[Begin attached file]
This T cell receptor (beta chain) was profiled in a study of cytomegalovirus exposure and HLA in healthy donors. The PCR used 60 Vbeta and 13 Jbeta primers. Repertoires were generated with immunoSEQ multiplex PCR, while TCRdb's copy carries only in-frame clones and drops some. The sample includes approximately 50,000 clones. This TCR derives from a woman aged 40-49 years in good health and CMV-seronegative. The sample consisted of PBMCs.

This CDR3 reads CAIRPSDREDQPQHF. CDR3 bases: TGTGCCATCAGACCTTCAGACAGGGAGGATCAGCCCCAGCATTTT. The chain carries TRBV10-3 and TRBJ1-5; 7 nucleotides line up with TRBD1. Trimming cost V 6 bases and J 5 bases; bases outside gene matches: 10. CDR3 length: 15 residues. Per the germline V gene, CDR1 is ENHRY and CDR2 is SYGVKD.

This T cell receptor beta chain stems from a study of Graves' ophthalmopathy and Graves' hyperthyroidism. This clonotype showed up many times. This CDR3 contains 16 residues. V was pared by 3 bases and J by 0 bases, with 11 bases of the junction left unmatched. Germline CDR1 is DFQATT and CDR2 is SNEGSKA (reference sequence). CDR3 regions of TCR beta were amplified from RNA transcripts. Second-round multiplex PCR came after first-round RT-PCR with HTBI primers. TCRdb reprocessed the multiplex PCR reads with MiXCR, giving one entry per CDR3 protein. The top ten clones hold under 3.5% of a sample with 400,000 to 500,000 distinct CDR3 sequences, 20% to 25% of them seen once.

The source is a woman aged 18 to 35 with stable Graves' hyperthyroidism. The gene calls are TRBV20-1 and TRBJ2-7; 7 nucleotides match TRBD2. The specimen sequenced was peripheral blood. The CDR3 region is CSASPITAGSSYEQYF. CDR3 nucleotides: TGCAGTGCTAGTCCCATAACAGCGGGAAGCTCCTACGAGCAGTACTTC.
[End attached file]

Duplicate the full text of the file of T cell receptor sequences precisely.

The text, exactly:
This T cell receptor (beta chain) was profiled in a study of cytomegalovirus exposure and HLA in healthy donors. The PCR used 60 Vbeta and 13 Jbeta primers. Repertoires were generated with immunoSEQ multiplex PCR, while TCRdb's copy carries only in-frame clones and drops some. The sample includes approximately 50,000 clones. This TCR derives from a woman aged 40-49 years in good health and CMV-seronegative. The sample consisted of PBMCs.

This CDR3 reads CAIRPSDREDQPQHF. CDR3 bases: TGTGCCATCAGACCTTCAGACAGGGAGGATCAGCCCCAGCATTTT. The chain carries TRBV10-3 and TRBJ1-5; 7 nucleotides line up with TRBD1. Trimming cost V 6 bases and J 5 bases; bases outside gene matches: 10. CDR3 length: 15 residues. Per the germline V gene, CDR1 is ENHRY and CDR2 is SYGVKD.

This T cell receptor beta chain stems from a study of Graves' ophthalmopathy and Graves' hyperthyroidism. This clonotype showed up many times. This CDR3 contains 16 residues. V was pared by 3 bases and J by 0 bases, with 11 bases of the junction left unmatched. Germline CDR1 is DFQATT and CDR2 is SNEGSKA (reference sequence). CDR3 regions of TCR beta were amplified from RNA transcripts. Second-round multiplex PCR came after first-round RT-PCR with HTBI primers. TCRdb reprocessed the multiplex PCR reads with MiXCR, giving one entry per CDR3 protein. The top ten clones hold under 3.5% of a sample with 400,000 to 500,000 distinct CDR3 sequences, 20% to 25% of them seen once.

The source is a woman aged 18 to 35 with stable Graves' hyperthyroidism. The gene calls are TRBV20-1 and TRBJ2-7; 7 nucleotides match TRBD2. The specimen sequenced was peripheral blood. The CDR3 region is CSASPITAGSSYEQYF. CDR3 nucleotides: TGCAGTGCTAGTCCCATAACAGCGGGAAGCTCCTACGAGCAGTACTTC.